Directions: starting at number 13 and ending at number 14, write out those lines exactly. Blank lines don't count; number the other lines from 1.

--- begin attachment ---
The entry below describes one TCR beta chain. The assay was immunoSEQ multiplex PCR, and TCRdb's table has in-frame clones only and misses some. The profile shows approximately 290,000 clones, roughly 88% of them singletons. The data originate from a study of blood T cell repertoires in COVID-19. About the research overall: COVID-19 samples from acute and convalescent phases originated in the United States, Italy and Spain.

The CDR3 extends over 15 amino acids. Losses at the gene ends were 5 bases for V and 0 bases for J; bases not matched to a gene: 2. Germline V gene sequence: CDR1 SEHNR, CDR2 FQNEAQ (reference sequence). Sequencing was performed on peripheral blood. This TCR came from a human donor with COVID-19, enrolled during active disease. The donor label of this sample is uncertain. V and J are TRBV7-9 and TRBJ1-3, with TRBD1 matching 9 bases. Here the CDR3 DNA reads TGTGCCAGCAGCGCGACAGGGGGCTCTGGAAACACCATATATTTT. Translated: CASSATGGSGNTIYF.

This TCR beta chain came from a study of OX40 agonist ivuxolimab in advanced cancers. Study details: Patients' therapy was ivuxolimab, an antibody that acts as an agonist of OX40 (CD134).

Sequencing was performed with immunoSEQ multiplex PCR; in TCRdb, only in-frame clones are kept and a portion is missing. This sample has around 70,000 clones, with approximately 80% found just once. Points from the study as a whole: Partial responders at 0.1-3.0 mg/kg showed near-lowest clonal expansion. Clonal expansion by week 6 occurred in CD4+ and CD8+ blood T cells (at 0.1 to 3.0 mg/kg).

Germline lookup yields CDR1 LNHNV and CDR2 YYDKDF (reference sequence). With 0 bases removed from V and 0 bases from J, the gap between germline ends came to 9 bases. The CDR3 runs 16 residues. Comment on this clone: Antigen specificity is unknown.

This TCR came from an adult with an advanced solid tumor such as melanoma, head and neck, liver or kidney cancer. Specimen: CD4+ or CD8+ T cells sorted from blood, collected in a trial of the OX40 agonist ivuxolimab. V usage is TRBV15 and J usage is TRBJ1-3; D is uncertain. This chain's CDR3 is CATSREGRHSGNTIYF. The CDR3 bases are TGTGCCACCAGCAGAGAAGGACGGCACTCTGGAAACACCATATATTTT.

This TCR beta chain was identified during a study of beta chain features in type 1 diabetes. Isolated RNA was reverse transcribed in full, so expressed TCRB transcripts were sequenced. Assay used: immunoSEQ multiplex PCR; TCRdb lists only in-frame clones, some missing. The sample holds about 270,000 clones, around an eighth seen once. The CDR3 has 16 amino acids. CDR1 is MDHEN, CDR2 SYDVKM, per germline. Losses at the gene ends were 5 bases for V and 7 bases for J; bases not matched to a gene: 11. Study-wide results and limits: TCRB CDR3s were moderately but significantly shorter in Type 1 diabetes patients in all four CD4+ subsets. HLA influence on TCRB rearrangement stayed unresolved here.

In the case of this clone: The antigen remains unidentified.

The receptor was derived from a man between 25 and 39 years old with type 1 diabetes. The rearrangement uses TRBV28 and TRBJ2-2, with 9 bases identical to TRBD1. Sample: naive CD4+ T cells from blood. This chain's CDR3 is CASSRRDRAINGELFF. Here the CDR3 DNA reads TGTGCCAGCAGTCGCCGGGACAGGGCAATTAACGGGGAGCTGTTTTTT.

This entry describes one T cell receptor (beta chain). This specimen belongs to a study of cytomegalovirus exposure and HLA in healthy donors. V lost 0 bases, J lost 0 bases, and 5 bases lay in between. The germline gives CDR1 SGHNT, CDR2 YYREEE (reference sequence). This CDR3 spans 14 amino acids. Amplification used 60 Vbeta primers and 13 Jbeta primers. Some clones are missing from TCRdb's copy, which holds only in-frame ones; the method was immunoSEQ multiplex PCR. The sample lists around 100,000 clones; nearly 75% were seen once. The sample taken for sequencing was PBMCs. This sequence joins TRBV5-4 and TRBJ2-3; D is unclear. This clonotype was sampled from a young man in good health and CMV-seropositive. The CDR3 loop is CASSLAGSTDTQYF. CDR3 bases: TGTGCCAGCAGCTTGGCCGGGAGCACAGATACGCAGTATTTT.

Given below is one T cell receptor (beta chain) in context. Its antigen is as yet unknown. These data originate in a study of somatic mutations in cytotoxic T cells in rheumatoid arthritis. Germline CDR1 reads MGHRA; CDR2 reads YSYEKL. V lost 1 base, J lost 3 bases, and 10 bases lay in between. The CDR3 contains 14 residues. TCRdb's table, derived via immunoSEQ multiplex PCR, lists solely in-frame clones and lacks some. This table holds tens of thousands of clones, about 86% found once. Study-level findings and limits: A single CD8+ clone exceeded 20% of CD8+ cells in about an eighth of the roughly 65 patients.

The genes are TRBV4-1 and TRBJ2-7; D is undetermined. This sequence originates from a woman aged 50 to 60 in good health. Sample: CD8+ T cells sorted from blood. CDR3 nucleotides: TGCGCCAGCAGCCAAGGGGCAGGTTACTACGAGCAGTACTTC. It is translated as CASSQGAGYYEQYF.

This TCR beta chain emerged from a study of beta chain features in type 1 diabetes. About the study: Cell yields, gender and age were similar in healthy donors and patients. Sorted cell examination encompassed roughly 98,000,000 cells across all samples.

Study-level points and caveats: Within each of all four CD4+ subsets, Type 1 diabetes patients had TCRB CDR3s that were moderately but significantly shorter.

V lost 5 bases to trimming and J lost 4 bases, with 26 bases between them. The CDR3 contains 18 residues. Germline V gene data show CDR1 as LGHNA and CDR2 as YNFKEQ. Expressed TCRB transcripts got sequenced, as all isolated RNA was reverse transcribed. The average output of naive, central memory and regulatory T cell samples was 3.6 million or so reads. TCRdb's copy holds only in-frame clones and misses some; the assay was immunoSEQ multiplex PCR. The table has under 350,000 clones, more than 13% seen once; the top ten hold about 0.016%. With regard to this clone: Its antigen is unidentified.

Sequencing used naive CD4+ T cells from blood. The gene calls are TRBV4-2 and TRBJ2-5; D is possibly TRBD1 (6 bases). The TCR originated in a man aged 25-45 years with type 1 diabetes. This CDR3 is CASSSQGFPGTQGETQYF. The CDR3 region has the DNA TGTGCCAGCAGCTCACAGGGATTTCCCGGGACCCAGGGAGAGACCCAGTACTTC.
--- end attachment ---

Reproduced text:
This TCR beta chain emerged from a study of beta chain features in type 1 diabetes. About the study: Cell yields, gender and age were similar in healthy donors and patients. Sorted cell examination encompassed roughly 98,000,000 cells across all samples.

Study-level points and caveats: Within each of all four CD4+ subsets, Type 1 diabetes patients had TCRB CDR3s that were moderately but significantly shorter.